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The Silver Phoenix is Rising Again

“I don’t think we are in Kansas anymore Toto.”1

Is Silver Really Money?
Does It Matter?

I wish I had a troy ounce of silver for every time I have encountered those questions on the net! Newsflash, the prestigious ISO (International Organization for Standardization) has set the standards for international currencies. Silver and gold are listed by the ISO as currencies. A fascinating quick resource for information regarding currency ISO 4217 is Wikipedia of course. 사설토토 

Silver’s currency code is a combination of X and its chemical symbol AG; hence its currency code is XAG. Following the same logic, gold’s currency code is XAU. Each currency is assigned a 3 digit numeric code. Silver is currency number 961. Its standard is set at one ounce of silver. Therefore, Silver is an internationally recognized currency and not just a figment in the fervid imaginations of suburban gold bugs. In fact, I have even traded the XAG/USD currency pair at European brokerage houses and the XAU/USD at Forex.com. Go to Forex.com and check it out. They are the only U.S. firm offering this incredible investment vehicle. It requires only about $200 per contract! But is silver money? Answer, NO. Rule of thumb, if you can’t buy a candy bar with it, it is not money.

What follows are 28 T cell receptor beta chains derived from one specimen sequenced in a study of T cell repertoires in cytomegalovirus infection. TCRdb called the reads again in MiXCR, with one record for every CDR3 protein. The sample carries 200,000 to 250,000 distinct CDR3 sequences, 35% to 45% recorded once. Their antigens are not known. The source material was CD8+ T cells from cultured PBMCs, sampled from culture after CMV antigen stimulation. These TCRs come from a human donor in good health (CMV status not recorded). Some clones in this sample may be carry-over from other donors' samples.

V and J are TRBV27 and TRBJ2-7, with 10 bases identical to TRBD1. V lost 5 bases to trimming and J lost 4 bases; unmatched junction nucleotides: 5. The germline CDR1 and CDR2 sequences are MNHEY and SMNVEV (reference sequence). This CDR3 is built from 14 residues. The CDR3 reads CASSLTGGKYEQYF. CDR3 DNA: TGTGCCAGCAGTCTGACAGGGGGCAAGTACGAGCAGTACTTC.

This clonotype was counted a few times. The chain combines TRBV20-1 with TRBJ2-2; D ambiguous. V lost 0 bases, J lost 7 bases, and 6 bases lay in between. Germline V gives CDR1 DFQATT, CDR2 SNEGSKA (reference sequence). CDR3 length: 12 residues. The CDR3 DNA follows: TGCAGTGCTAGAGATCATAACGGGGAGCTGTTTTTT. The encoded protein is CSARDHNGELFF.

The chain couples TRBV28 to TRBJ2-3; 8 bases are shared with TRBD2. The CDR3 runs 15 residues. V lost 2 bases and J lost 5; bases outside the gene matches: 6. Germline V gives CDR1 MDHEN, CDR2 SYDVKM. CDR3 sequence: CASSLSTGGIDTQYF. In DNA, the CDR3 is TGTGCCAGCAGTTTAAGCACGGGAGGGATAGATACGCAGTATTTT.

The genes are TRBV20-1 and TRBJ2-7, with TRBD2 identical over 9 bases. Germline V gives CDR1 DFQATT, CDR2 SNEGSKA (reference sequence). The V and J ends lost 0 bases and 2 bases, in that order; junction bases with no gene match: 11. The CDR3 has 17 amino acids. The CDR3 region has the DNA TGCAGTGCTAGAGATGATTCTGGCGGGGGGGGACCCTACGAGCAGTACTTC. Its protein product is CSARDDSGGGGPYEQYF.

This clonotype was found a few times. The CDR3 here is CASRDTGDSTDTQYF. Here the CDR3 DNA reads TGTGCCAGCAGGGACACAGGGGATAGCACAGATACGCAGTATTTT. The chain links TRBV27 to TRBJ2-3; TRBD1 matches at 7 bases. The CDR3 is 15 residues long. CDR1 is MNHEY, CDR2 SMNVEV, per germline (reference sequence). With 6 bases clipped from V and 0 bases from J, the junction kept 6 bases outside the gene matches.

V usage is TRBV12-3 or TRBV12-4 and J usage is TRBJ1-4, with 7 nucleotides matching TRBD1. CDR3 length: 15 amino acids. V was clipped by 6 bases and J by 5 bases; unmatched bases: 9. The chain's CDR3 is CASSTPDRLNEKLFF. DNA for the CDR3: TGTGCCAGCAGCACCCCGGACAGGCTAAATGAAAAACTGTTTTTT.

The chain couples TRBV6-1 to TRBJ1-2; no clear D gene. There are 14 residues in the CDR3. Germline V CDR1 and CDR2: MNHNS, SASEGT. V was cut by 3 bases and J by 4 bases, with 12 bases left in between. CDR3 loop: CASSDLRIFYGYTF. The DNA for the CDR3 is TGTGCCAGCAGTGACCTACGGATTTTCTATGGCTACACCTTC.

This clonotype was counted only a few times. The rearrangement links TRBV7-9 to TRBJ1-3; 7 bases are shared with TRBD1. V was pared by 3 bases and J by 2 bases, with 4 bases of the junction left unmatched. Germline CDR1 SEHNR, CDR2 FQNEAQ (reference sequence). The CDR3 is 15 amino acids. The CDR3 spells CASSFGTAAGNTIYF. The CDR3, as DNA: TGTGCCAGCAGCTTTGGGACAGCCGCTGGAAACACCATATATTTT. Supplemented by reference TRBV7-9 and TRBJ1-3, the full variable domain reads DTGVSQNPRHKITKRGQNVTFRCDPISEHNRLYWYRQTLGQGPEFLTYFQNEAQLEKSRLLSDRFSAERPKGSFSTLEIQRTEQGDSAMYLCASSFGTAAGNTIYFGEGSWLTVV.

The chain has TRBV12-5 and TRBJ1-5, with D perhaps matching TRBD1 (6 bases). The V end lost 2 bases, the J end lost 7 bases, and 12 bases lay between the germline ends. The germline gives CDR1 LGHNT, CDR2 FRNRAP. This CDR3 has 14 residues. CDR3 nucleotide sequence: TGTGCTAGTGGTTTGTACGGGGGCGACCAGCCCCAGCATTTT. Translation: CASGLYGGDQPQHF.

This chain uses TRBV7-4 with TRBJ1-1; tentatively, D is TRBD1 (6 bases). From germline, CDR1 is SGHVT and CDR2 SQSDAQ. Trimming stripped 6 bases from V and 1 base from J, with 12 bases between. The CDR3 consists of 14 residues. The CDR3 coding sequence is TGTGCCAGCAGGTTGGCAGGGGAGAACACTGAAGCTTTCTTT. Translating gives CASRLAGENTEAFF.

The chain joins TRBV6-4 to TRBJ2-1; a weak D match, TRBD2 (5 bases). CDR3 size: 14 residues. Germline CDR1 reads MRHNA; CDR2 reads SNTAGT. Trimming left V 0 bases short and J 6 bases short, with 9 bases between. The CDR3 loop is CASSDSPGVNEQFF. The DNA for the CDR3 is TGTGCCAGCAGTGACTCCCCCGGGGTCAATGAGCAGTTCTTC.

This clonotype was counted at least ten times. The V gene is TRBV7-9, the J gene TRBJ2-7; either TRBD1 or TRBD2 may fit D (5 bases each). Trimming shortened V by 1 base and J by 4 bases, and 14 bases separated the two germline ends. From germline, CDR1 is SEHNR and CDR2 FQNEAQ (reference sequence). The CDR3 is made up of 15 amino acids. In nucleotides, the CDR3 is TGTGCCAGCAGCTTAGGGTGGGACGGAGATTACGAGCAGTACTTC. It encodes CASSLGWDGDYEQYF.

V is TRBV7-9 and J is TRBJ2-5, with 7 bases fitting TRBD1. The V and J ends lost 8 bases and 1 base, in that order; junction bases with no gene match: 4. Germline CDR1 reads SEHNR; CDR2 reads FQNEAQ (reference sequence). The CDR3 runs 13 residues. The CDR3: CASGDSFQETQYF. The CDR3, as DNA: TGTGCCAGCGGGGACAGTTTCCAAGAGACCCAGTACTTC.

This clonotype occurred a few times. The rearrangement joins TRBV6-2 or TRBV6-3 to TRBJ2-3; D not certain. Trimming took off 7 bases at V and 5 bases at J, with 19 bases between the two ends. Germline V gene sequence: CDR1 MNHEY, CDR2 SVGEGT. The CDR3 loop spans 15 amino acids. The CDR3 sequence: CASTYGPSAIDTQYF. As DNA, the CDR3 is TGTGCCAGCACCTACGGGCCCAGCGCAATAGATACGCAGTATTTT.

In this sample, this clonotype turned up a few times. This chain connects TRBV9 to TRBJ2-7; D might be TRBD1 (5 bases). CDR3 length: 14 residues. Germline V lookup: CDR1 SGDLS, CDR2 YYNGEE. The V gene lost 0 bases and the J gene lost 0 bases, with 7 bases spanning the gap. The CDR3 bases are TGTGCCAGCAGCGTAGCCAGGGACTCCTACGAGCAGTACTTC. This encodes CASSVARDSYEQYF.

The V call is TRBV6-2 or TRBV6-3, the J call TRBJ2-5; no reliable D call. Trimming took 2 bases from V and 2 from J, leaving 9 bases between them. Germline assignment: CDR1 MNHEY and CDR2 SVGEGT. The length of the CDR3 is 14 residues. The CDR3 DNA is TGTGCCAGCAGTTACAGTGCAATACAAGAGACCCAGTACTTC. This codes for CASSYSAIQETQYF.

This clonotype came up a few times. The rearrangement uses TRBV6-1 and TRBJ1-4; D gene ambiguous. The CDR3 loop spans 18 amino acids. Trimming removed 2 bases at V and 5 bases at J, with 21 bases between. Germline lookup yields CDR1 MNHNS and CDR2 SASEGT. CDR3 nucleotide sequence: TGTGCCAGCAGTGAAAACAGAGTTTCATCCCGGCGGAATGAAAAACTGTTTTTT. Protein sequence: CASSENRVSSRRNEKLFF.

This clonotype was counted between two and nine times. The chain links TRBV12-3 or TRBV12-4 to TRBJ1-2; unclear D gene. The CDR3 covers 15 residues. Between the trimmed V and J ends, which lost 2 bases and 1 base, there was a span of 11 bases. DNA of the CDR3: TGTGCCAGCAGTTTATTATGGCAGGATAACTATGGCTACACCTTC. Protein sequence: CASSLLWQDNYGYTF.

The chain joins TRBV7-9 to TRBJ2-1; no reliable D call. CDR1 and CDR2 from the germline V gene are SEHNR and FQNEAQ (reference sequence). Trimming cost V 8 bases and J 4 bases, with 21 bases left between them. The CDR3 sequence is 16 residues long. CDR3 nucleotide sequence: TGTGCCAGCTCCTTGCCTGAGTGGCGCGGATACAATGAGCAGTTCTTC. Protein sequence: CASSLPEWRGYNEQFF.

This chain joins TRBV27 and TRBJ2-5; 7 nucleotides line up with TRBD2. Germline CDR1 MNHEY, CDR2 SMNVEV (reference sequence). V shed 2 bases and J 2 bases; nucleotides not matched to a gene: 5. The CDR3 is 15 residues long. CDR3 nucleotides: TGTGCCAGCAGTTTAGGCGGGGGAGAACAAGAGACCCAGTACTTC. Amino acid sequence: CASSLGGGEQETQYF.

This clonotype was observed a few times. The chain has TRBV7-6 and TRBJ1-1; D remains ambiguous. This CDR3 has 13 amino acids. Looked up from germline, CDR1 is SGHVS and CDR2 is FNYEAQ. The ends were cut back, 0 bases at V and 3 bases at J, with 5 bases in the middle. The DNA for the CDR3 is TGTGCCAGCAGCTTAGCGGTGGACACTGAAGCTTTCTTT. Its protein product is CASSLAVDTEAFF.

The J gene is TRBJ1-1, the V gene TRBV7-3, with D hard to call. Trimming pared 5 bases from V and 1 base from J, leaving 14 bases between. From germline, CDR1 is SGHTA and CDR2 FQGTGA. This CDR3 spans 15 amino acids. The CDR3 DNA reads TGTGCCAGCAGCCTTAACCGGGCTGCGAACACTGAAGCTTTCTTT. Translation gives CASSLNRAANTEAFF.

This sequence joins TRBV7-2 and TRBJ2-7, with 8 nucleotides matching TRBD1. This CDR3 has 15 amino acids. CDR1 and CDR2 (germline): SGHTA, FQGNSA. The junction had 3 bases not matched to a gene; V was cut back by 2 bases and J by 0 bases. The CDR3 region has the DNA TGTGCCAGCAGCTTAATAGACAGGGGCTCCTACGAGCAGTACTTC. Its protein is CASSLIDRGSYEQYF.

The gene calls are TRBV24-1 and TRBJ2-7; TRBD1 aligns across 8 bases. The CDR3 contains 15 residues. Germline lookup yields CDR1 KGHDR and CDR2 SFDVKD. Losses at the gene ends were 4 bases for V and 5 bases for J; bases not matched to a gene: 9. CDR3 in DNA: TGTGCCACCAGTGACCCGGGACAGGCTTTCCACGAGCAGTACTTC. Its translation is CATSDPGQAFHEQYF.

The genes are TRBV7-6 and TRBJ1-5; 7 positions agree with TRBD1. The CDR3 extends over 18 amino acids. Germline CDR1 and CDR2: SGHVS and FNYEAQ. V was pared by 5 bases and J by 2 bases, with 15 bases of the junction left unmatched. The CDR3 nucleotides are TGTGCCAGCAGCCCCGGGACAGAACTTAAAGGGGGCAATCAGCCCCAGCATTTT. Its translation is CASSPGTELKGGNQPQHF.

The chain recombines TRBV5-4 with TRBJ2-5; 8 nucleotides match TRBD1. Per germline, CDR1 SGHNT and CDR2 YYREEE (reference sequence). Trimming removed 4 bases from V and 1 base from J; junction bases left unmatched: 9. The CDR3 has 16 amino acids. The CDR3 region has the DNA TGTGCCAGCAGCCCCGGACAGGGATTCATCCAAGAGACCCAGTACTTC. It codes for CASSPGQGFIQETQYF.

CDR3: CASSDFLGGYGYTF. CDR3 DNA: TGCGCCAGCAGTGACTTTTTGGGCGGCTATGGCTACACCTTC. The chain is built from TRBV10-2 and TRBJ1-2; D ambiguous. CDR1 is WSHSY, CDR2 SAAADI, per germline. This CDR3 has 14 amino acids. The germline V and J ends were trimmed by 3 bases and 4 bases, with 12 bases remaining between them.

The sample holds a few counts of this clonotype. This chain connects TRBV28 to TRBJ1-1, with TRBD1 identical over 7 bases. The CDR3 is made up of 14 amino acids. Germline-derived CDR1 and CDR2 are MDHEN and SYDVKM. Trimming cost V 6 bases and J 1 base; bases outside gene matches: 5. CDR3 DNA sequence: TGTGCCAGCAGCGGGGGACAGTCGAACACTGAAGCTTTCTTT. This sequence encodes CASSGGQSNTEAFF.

I can’t just drop into my local Starbucks and buy a large cinnamon dulce latte (expensive brew) with 35 silver cents. My barista would look at me like I had been smoking some of Ben Bernanke’s newly printed federal reserve notes in my Hope Bong (unfortunately, both are super abundant now). Yes, a cup of Joe at Starbucks would only cost 35 silver cents ($4.35 for a latte divided by the price of one once of silver on April 9th, 2009 which was $12.35). In this crazy world of “regulated”2 fiat currencies (“legally” counterfeit monies), currently headed by red queen Ben Bernanke (off with all your heads dear readers), all currencies are volatile including silver. But silver has lost very little purchasing power relative to the toilet paper currencies (the founding fathers called it “rag money”) like the U.S. Dollar and the British Pound. Since 1913 when the U.S. Congress was manipulated into turning the Dollar over to the control of a private banking cartel, it has lost more than 95 percent of its value. We gave them a Dollar whose purchasing power had stayed fairly stable

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